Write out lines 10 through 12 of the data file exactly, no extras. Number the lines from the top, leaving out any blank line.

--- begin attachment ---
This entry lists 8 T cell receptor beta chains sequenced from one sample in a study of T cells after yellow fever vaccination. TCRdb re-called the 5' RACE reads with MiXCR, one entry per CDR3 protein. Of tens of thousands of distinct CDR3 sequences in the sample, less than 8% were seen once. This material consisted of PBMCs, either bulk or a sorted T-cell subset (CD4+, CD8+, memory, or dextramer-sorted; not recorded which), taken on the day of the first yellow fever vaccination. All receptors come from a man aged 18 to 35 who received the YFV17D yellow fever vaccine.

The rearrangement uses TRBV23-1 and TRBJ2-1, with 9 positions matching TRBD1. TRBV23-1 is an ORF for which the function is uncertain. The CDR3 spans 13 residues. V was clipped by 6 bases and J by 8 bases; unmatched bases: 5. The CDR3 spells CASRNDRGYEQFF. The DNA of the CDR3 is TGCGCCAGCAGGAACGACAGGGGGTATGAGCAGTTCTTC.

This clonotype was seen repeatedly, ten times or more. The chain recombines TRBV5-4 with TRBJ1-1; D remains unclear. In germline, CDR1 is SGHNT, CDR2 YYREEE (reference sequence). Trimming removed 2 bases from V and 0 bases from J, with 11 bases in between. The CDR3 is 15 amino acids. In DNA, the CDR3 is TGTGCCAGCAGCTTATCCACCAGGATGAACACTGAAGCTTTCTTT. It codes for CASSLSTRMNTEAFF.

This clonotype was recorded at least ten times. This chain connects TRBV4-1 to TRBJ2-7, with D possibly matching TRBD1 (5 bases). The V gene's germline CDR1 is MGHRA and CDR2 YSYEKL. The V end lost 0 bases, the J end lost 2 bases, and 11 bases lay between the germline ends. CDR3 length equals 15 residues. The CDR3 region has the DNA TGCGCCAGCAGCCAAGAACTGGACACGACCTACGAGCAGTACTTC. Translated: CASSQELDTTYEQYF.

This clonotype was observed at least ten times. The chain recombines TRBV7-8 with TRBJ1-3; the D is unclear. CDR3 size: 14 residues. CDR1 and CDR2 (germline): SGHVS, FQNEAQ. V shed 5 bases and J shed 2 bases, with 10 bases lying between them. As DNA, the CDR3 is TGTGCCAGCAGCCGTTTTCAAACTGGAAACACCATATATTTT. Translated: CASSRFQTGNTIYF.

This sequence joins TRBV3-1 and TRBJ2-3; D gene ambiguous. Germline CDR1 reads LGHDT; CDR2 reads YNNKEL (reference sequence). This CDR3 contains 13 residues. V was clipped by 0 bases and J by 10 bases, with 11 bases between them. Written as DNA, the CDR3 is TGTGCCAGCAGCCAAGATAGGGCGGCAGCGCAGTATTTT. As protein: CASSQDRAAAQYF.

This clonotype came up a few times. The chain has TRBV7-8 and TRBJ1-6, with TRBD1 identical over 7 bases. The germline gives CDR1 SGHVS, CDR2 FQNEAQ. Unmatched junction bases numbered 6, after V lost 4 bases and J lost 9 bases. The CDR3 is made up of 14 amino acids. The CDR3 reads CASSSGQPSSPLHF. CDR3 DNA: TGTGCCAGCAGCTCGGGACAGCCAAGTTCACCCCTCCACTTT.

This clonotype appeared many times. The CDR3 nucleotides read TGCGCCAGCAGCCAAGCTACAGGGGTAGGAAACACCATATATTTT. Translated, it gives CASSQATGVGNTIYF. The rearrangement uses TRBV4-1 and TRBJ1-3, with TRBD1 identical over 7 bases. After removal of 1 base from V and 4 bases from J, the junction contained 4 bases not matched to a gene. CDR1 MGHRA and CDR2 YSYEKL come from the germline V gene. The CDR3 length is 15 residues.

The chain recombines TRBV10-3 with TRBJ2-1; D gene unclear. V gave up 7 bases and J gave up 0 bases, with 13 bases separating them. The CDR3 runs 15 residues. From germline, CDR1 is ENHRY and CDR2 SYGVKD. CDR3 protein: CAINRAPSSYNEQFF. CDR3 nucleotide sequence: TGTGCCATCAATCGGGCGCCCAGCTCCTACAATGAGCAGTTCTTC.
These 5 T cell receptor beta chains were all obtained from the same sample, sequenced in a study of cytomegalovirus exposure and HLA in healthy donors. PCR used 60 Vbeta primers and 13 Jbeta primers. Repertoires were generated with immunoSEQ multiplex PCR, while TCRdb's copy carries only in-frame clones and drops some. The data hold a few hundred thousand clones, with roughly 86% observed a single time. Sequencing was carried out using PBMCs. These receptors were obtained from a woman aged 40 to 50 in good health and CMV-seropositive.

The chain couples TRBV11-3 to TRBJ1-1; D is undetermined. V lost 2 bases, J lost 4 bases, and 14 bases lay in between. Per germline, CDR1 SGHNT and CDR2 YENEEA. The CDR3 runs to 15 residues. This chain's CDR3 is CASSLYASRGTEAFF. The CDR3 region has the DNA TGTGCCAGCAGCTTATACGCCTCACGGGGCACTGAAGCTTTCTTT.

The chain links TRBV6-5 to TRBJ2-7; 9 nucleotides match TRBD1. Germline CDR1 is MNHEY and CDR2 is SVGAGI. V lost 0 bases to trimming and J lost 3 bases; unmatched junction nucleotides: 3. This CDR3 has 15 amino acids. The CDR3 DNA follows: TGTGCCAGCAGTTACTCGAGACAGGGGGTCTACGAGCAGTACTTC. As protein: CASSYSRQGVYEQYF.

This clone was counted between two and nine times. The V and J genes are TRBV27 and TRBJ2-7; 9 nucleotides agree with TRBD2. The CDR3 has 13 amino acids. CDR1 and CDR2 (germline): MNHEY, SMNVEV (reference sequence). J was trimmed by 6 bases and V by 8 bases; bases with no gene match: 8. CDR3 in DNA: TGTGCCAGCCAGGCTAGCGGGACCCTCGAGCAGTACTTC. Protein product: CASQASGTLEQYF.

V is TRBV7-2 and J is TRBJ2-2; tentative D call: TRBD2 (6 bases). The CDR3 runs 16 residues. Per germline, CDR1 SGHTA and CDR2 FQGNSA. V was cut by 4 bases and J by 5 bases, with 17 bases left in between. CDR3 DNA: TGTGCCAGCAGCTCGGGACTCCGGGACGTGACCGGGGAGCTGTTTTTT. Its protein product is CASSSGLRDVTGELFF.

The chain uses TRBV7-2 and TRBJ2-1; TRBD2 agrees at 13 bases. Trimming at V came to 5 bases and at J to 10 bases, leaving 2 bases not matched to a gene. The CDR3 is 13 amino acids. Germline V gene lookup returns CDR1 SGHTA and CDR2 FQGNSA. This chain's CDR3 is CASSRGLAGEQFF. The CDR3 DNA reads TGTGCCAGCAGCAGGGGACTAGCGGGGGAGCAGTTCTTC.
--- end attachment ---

These 5 T cell receptor beta chains were all obtained from the same sample, sequenced in a study of cytomegalovirus exposure and HLA in healthy donors. PCR used 60 Vbeta primers and 13 Jbeta primers. Repertoires were generated with immunoSEQ multiplex PCR, while TCRdb's copy carries only in-frame clones and drops some. The data hold a few hundred thousand clones, with roughly 86% observed a single time. Sequencing was carried out using PBMCs. These receptors were obtained from a woman aged 40 to 50 in good health and CMV-seropositive.

The chain couples TRBV11-3 to TRBJ1-1; D is undetermined. V lost 2 bases, J lost 4 bases, and 14 bases lay in between. Per germline, CDR1 SGHNT and CDR2 YENEEA. The CDR3 runs to 15 residues. This chain's CDR3 is CASSLYASRGTEAFF. The CDR3 region has the DNA TGTGCCAGCAGCTTATACGCCTCACGGGGCACTGAAGCTTTCTTT.

The chain links TRBV6-5 to TRBJ2-7; 9 nucleotides match TRBD1. Germline CDR1 is MNHEY and CDR2 is SVGAGI. V lost 0 bases to trimming and J lost 3 bases; unmatched junction nucleotides: 3. This CDR3 has 15 amino acids. The CDR3 DNA follows: TGTGCCAGCAGTTACTCGAGACAGGGGGTCTACGAGCAGTACTTC. As protein: CASSYSRQGVYEQYF.